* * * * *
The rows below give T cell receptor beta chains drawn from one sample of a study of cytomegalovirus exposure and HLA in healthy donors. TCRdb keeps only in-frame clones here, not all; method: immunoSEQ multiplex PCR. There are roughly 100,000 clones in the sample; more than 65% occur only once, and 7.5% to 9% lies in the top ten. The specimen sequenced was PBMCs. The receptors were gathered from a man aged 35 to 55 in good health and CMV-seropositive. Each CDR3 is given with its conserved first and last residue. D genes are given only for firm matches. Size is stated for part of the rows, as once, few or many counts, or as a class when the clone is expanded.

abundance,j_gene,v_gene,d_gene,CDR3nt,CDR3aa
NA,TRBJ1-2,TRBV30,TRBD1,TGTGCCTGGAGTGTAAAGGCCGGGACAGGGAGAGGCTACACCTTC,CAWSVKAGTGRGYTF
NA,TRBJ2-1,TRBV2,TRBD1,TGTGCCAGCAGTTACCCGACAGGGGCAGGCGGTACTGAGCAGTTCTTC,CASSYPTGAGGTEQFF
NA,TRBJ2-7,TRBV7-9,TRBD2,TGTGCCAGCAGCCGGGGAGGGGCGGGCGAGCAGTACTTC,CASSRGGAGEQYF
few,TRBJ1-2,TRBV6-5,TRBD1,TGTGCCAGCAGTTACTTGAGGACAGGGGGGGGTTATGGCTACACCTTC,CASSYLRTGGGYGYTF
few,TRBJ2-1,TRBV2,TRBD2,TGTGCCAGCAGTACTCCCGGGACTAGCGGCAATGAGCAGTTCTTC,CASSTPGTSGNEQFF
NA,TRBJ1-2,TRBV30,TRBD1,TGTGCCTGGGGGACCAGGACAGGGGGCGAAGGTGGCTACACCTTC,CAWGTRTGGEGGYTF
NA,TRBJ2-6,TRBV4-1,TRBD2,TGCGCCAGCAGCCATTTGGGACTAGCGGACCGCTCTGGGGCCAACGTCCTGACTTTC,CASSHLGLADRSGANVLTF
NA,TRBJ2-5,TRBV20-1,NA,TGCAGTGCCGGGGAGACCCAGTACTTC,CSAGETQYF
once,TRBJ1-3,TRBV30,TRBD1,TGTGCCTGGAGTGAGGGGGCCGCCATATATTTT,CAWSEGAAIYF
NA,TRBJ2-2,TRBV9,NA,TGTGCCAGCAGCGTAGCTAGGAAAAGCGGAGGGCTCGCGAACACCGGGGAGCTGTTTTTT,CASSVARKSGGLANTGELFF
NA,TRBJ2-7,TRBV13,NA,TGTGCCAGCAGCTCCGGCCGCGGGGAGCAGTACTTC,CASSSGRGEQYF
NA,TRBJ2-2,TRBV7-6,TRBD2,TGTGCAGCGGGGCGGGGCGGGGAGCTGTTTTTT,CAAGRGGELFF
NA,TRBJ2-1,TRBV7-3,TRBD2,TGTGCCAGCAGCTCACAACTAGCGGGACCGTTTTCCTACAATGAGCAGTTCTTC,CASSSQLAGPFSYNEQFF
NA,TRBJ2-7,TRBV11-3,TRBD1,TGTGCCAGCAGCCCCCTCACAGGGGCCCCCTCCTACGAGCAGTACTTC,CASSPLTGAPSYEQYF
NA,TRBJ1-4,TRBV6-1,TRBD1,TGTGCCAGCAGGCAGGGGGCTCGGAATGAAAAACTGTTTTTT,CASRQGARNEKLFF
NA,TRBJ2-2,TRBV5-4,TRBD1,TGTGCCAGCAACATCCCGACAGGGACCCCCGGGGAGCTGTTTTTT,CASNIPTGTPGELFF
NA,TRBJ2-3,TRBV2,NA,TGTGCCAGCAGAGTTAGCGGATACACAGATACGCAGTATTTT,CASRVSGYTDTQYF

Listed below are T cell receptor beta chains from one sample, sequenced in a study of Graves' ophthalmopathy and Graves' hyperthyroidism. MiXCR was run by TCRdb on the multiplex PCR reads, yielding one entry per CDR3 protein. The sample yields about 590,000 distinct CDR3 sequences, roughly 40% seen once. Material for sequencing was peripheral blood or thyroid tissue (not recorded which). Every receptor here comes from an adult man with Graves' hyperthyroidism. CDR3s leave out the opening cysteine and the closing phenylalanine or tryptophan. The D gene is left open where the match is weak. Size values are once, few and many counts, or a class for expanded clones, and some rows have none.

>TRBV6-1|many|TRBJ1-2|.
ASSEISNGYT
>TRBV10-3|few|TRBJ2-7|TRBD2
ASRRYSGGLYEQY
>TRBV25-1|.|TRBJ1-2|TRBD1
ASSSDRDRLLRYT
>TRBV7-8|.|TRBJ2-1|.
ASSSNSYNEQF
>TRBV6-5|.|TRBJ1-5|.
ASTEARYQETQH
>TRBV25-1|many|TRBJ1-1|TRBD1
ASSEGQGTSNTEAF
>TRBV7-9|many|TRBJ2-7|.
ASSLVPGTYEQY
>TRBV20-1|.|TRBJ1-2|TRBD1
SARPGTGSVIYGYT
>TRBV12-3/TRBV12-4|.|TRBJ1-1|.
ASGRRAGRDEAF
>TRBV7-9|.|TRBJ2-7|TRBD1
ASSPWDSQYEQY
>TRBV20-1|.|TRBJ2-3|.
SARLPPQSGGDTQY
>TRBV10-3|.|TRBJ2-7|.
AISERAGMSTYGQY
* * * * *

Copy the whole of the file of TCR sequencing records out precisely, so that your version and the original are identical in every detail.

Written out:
The rows below give T cell receptor beta chains drawn from one sample of a study of cytomegalovirus exposure and HLA in healthy donors. TCRdb keeps only in-frame clones here, not all; method: immunoSEQ multiplex PCR. There are roughly 100,000 clones in the sample; more than 65% occur only once, and 7.5% to 9% lies in the top ten. The specimen sequenced was PBMCs. The receptors were gathered from a man aged 35 to 55 in good health and CMV-seropositive. Each CDR3 is given with its conserved first and last residue. D genes are given only for firm matches. Size is stated for part of the rows, as once, few or many counts, or as a class when the clone is expanded.

abundance,j_gene,v_gene,d_gene,CDR3nt,CDR3aa
NA,TRBJ1-2,TRBV30,TRBD1,TGTGCCTGGAGTGTAAAGGCCGGGACAGGGAGAGGCTACACCTTC,CAWSVKAGTGRGYTF
NA,TRBJ2-1,TRBV2,TRBD1,TGTGCCAGCAGTTACCCGACAGGGGCAGGCGGTACTGAGCAGTTCTTC,CASSYPTGAGGTEQFF
NA,TRBJ2-7,TRBV7-9,TRBD2,TGTGCCAGCAGCCGGGGAGGGGCGGGCGAGCAGTACTTC,CASSRGGAGEQYF
few,TRBJ1-2,TRBV6-5,TRBD1,TGTGCCAGCAGTTACTTGAGGACAGGGGGGGGTTATGGCTACACCTTC,CASSYLRTGGGYGYTF
few,TRBJ2-1,TRBV2,TRBD2,TGTGCCAGCAGTACTCCCGGGACTAGCGGCAATGAGCAGTTCTTC,CASSTPGTSGNEQFF
NA,TRBJ1-2,TRBV30,TRBD1,TGTGCCTGGGGGACCAGGACAGGGGGCGAAGGTGGCTACACCTTC,CAWGTRTGGEGGYTF
NA,TRBJ2-6,TRBV4-1,TRBD2,TGCGCCAGCAGCCATTTGGGACTAGCGGACCGCTCTGGGGCCAACGTCCTGACTTTC,CASSHLGLADRSGANVLTF
NA,TRBJ2-5,TRBV20-1,NA,TGCAGTGCCGGGGAGACCCAGTACTTC,CSAGETQYF
once,TRBJ1-3,TRBV30,TRBD1,TGTGCCTGGAGTGAGGGGGCCGCCATATATTTT,CAWSEGAAIYF
NA,TRBJ2-2,TRBV9,NA,TGTGCCAGCAGCGTAGCTAGGAAAAGCGGAGGGCTCGCGAACACCGGGGAGCTGTTTTTT,CASSVARKSGGLANTGELFF
NA,TRBJ2-7,TRBV13,NA,TGTGCCAGCAGCTCCGGCCGCGGGGAGCAGTACTTC,CASSSGRGEQYF
NA,TRBJ2-2,TRBV7-6,TRBD2,TGTGCAGCGGGGCGGGGCGGGGAGCTGTTTTTT,CAAGRGGELFF
NA,TRBJ2-1,TRBV7-3,TRBD2,TGTGCCAGCAGCTCACAACTAGCGGGACCGTTTTCCTACAATGAGCAGTTCTTC,CASSSQLAGPFSYNEQFF
NA,TRBJ2-7,TRBV11-3,TRBD1,TGTGCCAGCAGCCCCCTCACAGGGGCCCCCTCCTACGAGCAGTACTTC,CASSPLTGAPSYEQYF
NA,TRBJ1-4,TRBV6-1,TRBD1,TGTGCCAGCAGGCAGGGGGCTCGGAATGAAAAACTGTTTTTT,CASRQGARNEKLFF
NA,TRBJ2-2,TRBV5-4,TRBD1,TGTGCCAGCAACATCCCGACAGGGACCCCCGGGGAGCTGTTTTTT,CASNIPTGTPGELFF
NA,TRBJ2-3,TRBV2,NA,TGTGCCAGCAGAGTTAGCGGATACACAGATACGCAGTATTTT,CASRVSGYTDTQYF

Listed below are T cell receptor beta chains from one sample, sequenced in a study of Graves' ophthalmopathy and Graves' hyperthyroidism. MiXCR was run by TCRdb on the multiplex PCR reads, yielding one entry per CDR3 protein. The sample yields about 590,000 distinct CDR3 sequences, roughly 40% seen once. Material for sequencing was peripheral blood or thyroid tissue (not recorded which). Every receptor here comes from an adult man with Graves' hyperthyroidism. CDR3s leave out the opening cysteine and the closing phenylalanine or tryptophan. The D gene is left open where the match is weak. Size values are once, few and many counts, or a class for expanded clones, and some rows have none.

>TRBV6-1|many|TRBJ1-2|.
ASSEISNGYT
>TRBV10-3|few|TRBJ2-7|TRBD2
ASRRYSGGLYEQY
>TRBV25-1|.|TRBJ1-2|TRBD1
ASSSDRDRLLRYT
>TRBV7-8|.|TRBJ2-1|.
ASSSNSYNEQF
>TRBV6-5|.|TRBJ1-5|.
ASTEARYQETQH
>TRBV25-1|many|TRBJ1-1|TRBD1
ASSEGQGTSNTEAF
>TRBV7-9|many|TRBJ2-7|.
ASSLVPGTYEQY
>TRBV20-1|.|TRBJ1-2|TRBD1
SARPGTGSVIYGYT
>TRBV12-3/TRBV12-4|.|TRBJ1-1|.
ASGRRAGRDEAF
>TRBV7-9|.|TRBJ2-7|TRBD1
ASSPWDSQYEQY
>TRBV20-1|.|TRBJ2-3|.
SARLPPQSGGDTQY
>TRBV10-3|.|TRBJ2-7|.
AISERAGMSTYGQY